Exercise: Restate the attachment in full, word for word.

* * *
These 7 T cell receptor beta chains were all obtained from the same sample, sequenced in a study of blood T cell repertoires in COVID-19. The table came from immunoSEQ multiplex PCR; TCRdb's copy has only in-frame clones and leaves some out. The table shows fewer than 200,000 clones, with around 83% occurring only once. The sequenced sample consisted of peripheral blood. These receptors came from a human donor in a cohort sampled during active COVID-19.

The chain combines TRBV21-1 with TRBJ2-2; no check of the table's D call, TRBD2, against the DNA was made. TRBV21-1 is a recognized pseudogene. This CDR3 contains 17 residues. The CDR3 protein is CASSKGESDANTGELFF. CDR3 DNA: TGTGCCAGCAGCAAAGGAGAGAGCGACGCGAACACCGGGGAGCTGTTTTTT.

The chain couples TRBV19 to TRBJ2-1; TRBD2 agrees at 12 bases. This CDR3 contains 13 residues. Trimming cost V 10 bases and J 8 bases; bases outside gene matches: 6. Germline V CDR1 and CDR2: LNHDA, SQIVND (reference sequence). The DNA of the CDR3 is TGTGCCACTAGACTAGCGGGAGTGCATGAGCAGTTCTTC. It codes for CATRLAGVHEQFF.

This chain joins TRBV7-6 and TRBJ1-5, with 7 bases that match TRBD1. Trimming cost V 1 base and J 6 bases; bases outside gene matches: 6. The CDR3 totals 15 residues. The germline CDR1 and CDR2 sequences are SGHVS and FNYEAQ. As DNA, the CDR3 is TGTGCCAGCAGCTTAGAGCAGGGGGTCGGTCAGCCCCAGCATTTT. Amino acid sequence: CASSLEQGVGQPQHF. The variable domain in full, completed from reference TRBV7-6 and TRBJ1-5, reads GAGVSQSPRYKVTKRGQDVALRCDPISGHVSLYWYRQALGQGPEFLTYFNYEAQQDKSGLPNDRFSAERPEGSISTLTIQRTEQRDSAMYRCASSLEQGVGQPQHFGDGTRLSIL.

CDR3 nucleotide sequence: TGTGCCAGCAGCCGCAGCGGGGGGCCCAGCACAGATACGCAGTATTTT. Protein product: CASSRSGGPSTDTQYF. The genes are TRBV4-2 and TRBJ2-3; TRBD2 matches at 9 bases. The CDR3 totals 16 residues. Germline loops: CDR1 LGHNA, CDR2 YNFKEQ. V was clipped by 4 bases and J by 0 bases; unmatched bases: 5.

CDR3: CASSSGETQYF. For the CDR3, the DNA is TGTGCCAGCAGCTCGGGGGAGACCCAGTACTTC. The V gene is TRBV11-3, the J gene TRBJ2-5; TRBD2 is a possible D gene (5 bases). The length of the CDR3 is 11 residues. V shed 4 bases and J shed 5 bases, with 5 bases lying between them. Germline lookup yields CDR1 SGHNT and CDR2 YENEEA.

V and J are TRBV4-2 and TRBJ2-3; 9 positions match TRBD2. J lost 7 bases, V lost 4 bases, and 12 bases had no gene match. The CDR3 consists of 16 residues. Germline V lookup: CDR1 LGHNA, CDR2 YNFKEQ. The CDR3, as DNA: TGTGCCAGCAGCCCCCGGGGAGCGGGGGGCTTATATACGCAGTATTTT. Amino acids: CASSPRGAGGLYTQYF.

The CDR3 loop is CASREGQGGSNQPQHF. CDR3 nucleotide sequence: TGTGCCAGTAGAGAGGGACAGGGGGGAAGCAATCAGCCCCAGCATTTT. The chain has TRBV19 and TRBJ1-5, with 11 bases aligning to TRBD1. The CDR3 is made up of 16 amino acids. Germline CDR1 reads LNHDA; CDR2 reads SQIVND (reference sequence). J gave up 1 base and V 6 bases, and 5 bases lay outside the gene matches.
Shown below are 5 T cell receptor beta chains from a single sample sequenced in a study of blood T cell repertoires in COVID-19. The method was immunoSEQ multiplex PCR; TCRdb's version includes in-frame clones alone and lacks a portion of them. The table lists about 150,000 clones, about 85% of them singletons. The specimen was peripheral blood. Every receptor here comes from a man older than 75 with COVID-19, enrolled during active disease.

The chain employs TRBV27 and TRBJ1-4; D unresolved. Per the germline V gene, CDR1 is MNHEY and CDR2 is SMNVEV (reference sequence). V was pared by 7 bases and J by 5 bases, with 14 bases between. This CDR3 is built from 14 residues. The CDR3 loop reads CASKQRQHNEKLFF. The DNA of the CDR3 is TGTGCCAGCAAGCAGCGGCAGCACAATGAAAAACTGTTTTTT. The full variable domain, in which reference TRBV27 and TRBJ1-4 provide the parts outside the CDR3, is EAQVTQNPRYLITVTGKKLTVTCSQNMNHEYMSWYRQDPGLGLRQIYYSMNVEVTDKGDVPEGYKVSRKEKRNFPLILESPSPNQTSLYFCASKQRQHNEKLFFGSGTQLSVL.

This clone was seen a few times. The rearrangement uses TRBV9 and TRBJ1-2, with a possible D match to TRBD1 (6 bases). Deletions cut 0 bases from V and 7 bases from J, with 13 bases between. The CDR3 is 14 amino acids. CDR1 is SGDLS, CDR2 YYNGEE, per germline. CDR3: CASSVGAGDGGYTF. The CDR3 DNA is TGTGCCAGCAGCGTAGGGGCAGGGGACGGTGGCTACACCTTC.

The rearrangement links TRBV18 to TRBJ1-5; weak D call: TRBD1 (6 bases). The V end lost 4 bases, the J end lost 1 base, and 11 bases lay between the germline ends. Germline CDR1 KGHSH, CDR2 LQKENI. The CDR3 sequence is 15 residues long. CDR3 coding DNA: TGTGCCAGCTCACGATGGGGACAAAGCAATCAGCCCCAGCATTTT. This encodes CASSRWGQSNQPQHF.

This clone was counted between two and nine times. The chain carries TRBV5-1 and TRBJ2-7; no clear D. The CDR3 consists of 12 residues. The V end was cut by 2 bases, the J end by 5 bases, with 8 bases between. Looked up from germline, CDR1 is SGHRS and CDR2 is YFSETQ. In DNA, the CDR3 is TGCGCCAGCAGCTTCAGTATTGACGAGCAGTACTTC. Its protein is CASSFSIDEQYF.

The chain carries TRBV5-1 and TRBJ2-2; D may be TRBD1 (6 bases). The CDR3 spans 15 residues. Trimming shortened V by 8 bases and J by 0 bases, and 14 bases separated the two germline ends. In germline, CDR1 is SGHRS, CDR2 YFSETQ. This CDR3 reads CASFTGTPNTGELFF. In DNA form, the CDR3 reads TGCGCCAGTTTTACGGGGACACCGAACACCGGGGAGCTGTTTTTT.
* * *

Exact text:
These 7 T cell receptor beta chains were all obtained from the same sample, sequenced in a study of blood T cell repertoires in COVID-19. The table came from immunoSEQ multiplex PCR; TCRdb's copy has only in-frame clones and leaves some out. The table shows fewer than 200,000 clones, with around 83% occurring only once. The sequenced sample consisted of peripheral blood. These receptors came from a human donor in a cohort sampled during active COVID-19.

The chain combines TRBV21-1 with TRBJ2-2; no check of the table's D call, TRBD2, against the DNA was made. TRBV21-1 is a recognized pseudogene. This CDR3 contains 17 residues. The CDR3 protein is CASSKGESDANTGELFF. CDR3 DNA: TGTGCCAGCAGCAAAGGAGAGAGCGACGCGAACACCGGGGAGCTGTTTTTT.

The chain couples TRBV19 to TRBJ2-1; TRBD2 agrees at 12 bases. This CDR3 contains 13 residues. Trimming cost V 10 bases and J 8 bases; bases outside gene matches: 6. Germline V CDR1 and CDR2: LNHDA, SQIVND (reference sequence). The DNA of the CDR3 is TGTGCCACTAGACTAGCGGGAGTGCATGAGCAGTTCTTC. It codes for CATRLAGVHEQFF.

This chain joins TRBV7-6 and TRBJ1-5, with 7 bases that match TRBD1. Trimming cost V 1 base and J 6 bases; bases outside gene matches: 6. The CDR3 totals 15 residues. The germline CDR1 and CDR2 sequences are SGHVS and FNYEAQ. As DNA, the CDR3 is TGTGCCAGCAGCTTAGAGCAGGGGGTCGGTCAGCCCCAGCATTTT. Amino acid sequence: CASSLEQGVGQPQHF. The variable domain in full, completed from reference TRBV7-6 and TRBJ1-5, reads GAGVSQSPRYKVTKRGQDVALRCDPISGHVSLYWYRQALGQGPEFLTYFNYEAQQDKSGLPNDRFSAERPEGSISTLTIQRTEQRDSAMYRCASSLEQGVGQPQHFGDGTRLSIL.

CDR3 nucleotide sequence: TGTGCCAGCAGCCGCAGCGGGGGGCCCAGCACAGATACGCAGTATTTT. Protein product: CASSRSGGPSTDTQYF. The genes are TRBV4-2 and TRBJ2-3; TRBD2 matches at 9 bases. The CDR3 totals 16 residues. Germline loops: CDR1 LGHNA, CDR2 YNFKEQ. V was clipped by 4 bases and J by 0 bases; unmatched bases: 5.

CDR3: CASSSGETQYF. For the CDR3, the DNA is TGTGCCAGCAGCTCGGGGGAGACCCAGTACTTC. The V gene is TRBV11-3, the J gene TRBJ2-5; TRBD2 is a possible D gene (5 bases). The length of the CDR3 is 11 residues. V shed 4 bases and J shed 5 bases, with 5 bases lying between them. Germline lookup yields CDR1 SGHNT and CDR2 YENEEA.

V and J are TRBV4-2 and TRBJ2-3; 9 positions match TRBD2. J lost 7 bases, V lost 4 bases, and 12 bases had no gene match. The CDR3 consists of 16 residues. Germline V lookup: CDR1 LGHNA, CDR2 YNFKEQ. The CDR3, as DNA: TGTGCCAGCAGCCCCCGGGGAGCGGGGGGCTTATATACGCAGTATTTT. Amino acids: CASSPRGAGGLYTQYF.

The CDR3 loop is CASREGQGGSNQPQHF. CDR3 nucleotide sequence: TGTGCCAGTAGAGAGGGACAGGGGGGAAGCAATCAGCCCCAGCATTTT. The chain has TRBV19 and TRBJ1-5, with 11 bases aligning to TRBD1. The CDR3 is made up of 16 amino acids. Germline CDR1 reads LNHDA; CDR2 reads SQIVND (reference sequence). J gave up 1 base and V 6 bases, and 5 bases lay outside the gene matches.
Shown below are 5 T cell receptor beta chains from a single sample sequenced in a study of blood T cell repertoires in COVID-19. The method was immunoSEQ multiplex PCR; TCRdb's version includes in-frame clones alone and lacks a portion of them. The table lists about 150,000 clones, about 85% of them singletons. The specimen was peripheral blood. Every receptor here comes from a man older than 75 with COVID-19, enrolled during active disease.

The chain employs TRBV27 and TRBJ1-4; D unresolved. Per the germline V gene, CDR1 is MNHEY and CDR2 is SMNVEV (reference sequence). V was pared by 7 bases and J by 5 bases, with 14 bases between. This CDR3 is built from 14 residues. The CDR3 loop reads CASKQRQHNEKLFF. The DNA of the CDR3 is TGTGCCAGCAAGCAGCGGCAGCACAATGAAAAACTGTTTTTT. The full variable domain, in which reference TRBV27 and TRBJ1-4 provide the parts outside the CDR3, is EAQVTQNPRYLITVTGKKLTVTCSQNMNHEYMSWYRQDPGLGLRQIYYSMNVEVTDKGDVPEGYKVSRKEKRNFPLILESPSPNQTSLYFCASKQRQHNEKLFFGSGTQLSVL.

This clone was seen a few times. The rearrangement uses TRBV9 and TRBJ1-2, with a possible D match to TRBD1 (6 bases). Deletions cut 0 bases from V and 7 bases from J, with 13 bases between. The CDR3 is 14 amino acids. CDR1 is SGDLS, CDR2 YYNGEE, per germline. CDR3: CASSVGAGDGGYTF. The CDR3 DNA is TGTGCCAGCAGCGTAGGGGCAGGGGACGGTGGCTACACCTTC.

The rearrangement links TRBV18 to TRBJ1-5; weak D call: TRBD1 (6 bases). The V end lost 4 bases, the J end lost 1 base, and 11 bases lay between the germline ends. Germline CDR1 KGHSH, CDR2 LQKENI. The CDR3 sequence is 15 residues long. CDR3 coding DNA: TGTGCCAGCTCACGATGGGGACAAAGCAATCAGCCCCAGCATTTT. This encodes CASSRWGQSNQPQHF.

This clone was counted between two and nine times. The chain carries TRBV5-1 and TRBJ2-7; no clear D. The CDR3 consists of 12 residues. The V end was cut by 2 bases, the J end by 5 bases, with 8 bases between. Looked up from germline, CDR1 is SGHRS and CDR2 is YFSETQ. In DNA, the CDR3 is TGCGCCAGCAGCTTCAGTATTGACGAGCAGTACTTC. Its protein is CASSFSIDEQYF.

The chain carries TRBV5-1 and TRBJ2-2; D may be TRBD1 (6 bases). The CDR3 spans 15 residues. Trimming shortened V by 8 bases and J by 0 bases, and 14 bases separated the two germline ends. In germline, CDR1 is SGHRS, CDR2 YFSETQ. This CDR3 reads CASFTGTPNTGELFF. In DNA form, the CDR3 reads TGCGCCAGTTTTACGGGGACACCGAACACCGGGGAGCTGTTTTTT.